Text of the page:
The "hydrogen region" of platinum is a powerful tool to structurally characterize nanostructured platinum electrodes. In recent years, the understanding of this hydrogen region has improved considerably: on Pt(111) sites, there is indeed only hydrogen adsorption, while on step sites, the hydrogen region involves the replacement of adsorbed hydrogen by adsorbed hydroxyl which interacts with co-adsorbed cations. However, the hydrogen region features an enigmatic and less well-understood "third hydrogen peak", which develops on oxidatively roughened platinum electrodes as well as on platinum electrodes with a high (110) step density that have been subjected to a high concentration of hydrogen. In this paper, we present evidence that the peak involves surface-adsorbed hydrogen (instead of subsurface hydrogen) on a locally "reconstructed" (110)-type surface site. This site is unstable when the hydrogen is oxidatively removed. The cation sensitivity of the third hydrogen peak appears different from other step-related peaks, suggesting that the chemistry involved may still be subtly different from the other features in the hydrogen region.
View details for DOI 10.1039/c8fd00062j
View details for Web of Science ID 000449765000009
View details for PubMedID 29987308
Local structure and composition of PtRh nanoparticles produced through cathodic corrosion
PHYSICAL CHEMISTRY CHEMICAL PHYSICS
2017; 19 (16): 10301–8
Alloy nanoparticles fulfill an important role in catalysis. As such, producing them in a simple and clean way is much desired. A promising alloy nanoparticle production method is cathodic corrosion, which generates particles by applying an AC voltage to an alloy electrode. However, this harsh AC potential program might affect the final elemental distribution of the nanoparticles. In this work, we address this issue by characterizing the time that is required to create 1 μmol of Rh, Pt12Rh88, Pt55Rh45 and Pt nanoparticles under various applied potentials. The corrosion time measurements are complemented by structural characterization through transmission electron microscopy, X-ray diffraction and X-ray absorption spectroscopy. The corrosion times indicate that platinum and rhodium corrode at different rates and that the cathodic corrosion rates of the alloys are dominated by platinum. In addition, the structure-sensitive techniques reveal that the elemental distributions of the created alloy nanoparticles indeed exhibit small degrees of elemental segregation. These results indicate that the atomic alloy structure is not always preserved during cathodic corrosion.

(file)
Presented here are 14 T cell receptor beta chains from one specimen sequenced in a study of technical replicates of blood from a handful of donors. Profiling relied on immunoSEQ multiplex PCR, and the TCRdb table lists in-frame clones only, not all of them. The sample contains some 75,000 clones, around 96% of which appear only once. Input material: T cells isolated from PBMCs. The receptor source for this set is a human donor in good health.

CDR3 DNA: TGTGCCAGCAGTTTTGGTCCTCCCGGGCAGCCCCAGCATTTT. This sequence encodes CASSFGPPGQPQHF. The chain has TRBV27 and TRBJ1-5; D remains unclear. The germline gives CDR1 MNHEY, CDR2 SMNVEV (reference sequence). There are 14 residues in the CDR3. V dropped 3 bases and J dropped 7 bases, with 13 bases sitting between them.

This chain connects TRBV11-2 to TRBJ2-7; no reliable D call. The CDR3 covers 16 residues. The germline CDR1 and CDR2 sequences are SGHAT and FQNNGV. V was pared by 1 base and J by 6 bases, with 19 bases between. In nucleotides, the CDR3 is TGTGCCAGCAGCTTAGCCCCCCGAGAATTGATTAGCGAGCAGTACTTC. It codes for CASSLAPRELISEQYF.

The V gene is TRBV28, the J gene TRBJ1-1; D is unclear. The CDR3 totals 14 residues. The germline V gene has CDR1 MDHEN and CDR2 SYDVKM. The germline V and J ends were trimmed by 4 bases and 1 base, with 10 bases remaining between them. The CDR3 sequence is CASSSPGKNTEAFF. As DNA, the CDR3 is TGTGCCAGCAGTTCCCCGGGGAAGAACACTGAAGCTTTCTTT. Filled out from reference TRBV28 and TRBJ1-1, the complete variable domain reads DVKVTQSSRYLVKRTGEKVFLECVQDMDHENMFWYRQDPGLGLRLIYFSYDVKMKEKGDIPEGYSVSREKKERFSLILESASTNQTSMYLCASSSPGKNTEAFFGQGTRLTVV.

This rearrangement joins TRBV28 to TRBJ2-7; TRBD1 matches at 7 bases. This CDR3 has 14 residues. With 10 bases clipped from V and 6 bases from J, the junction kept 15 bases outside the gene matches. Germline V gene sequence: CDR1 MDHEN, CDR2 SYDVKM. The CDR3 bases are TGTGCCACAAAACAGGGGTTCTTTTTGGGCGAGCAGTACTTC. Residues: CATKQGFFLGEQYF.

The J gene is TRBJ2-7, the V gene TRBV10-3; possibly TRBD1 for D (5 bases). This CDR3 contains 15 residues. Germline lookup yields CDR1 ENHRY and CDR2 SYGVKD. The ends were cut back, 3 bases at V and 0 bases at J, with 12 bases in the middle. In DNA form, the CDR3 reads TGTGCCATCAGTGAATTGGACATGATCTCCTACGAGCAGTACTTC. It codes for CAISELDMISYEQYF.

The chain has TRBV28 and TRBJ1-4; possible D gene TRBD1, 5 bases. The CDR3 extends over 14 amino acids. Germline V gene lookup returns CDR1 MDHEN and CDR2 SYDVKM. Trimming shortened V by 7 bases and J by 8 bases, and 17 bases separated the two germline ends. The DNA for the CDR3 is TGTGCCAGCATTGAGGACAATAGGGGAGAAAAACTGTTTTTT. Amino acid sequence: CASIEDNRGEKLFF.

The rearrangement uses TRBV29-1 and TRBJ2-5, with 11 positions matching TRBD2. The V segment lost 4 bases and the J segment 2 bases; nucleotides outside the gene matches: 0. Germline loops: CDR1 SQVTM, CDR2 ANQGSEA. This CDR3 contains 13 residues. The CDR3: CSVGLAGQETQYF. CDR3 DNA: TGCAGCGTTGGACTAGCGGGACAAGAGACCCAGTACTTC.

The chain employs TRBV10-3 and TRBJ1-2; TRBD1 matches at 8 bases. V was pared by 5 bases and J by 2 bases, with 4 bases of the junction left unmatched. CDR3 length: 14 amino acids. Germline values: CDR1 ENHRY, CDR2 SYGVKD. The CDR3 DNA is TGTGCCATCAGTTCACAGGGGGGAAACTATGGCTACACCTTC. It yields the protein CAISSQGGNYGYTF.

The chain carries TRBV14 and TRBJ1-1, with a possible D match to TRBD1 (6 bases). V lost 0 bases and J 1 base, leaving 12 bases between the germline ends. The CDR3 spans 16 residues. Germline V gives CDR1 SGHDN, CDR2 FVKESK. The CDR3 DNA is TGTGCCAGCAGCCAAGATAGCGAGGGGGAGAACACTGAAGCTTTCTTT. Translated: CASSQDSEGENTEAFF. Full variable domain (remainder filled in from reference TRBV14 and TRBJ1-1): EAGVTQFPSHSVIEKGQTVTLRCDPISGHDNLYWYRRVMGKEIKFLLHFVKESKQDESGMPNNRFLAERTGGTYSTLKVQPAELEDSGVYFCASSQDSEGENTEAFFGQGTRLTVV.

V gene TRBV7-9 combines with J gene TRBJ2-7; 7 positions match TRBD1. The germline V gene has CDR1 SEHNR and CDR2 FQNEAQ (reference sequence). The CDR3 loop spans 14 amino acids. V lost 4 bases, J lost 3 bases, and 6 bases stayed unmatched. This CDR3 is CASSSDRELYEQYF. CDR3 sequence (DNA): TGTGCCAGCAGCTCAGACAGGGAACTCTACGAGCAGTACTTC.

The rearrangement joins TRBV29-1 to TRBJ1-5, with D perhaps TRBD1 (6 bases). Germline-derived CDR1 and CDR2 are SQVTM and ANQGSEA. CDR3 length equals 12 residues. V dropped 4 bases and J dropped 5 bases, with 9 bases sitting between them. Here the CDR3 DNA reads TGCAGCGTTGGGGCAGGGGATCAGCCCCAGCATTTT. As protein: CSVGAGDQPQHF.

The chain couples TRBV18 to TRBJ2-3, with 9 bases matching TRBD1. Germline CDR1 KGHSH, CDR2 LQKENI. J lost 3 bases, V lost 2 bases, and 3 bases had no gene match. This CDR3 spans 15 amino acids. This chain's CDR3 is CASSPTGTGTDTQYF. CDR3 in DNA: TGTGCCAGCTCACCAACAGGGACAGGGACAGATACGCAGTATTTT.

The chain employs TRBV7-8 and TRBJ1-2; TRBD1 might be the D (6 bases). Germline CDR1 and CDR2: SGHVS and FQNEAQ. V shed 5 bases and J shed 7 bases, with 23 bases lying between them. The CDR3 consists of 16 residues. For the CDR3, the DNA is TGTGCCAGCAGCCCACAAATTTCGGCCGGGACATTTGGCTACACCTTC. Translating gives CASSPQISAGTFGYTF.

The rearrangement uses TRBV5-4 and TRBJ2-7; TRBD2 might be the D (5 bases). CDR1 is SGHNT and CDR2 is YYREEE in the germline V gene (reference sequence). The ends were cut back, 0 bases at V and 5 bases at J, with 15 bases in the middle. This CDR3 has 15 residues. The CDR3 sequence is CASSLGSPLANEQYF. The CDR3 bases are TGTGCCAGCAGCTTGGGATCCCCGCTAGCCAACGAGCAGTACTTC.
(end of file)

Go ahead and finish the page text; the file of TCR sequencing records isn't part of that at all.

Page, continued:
View details for DOI 10.1039/c7cp01059a
View details for Web of Science ID 000400117700011
View details for PubMedID 28393941
Anisotropic etching of platinum electrodes at the onset of cathodic corrosion
2016; 7: 12653
Cathodic corrosion is a process that etches metal electrodes under cathodic polarization. This process is presumed to occur through anionic metallic reaction intermediates, but the exact nature of these intermediates and the onset potential of their formation is unknown. Here we determine the onset potential of cathodic corrosion on platinum electrodes. Electrodes are characterized electrochemically before and after cathodic polarization in 10 M sodium hydroxide, revealing that changes in the electrode surface start at an electrode potential of -1.3 V versus the normal hydrogen electrode. The value of this onset potential rules out previous hypotheses regarding the nature of cathodic corrosion. Scanning electron microscopy shows the formation of well-defined etch pits with a specific orientation, which match the voltammetric data and indicate a remarkable anisotropy in the cathodic etching process, favouring the creation of (100) sites. Such anisotropy is hypothesized to be due to surface charge-induced adsorption of electrolyte cations.
View details for DOI 10.1038/ncomms12653
View details for Web of Science ID 000382456300001
View details for PubMedID 27554398
View details for PubMedCentralID PMC4999510
Anisotropic etching of rhodium and gold as the onset of nanoparticle formation by cathodic corrosion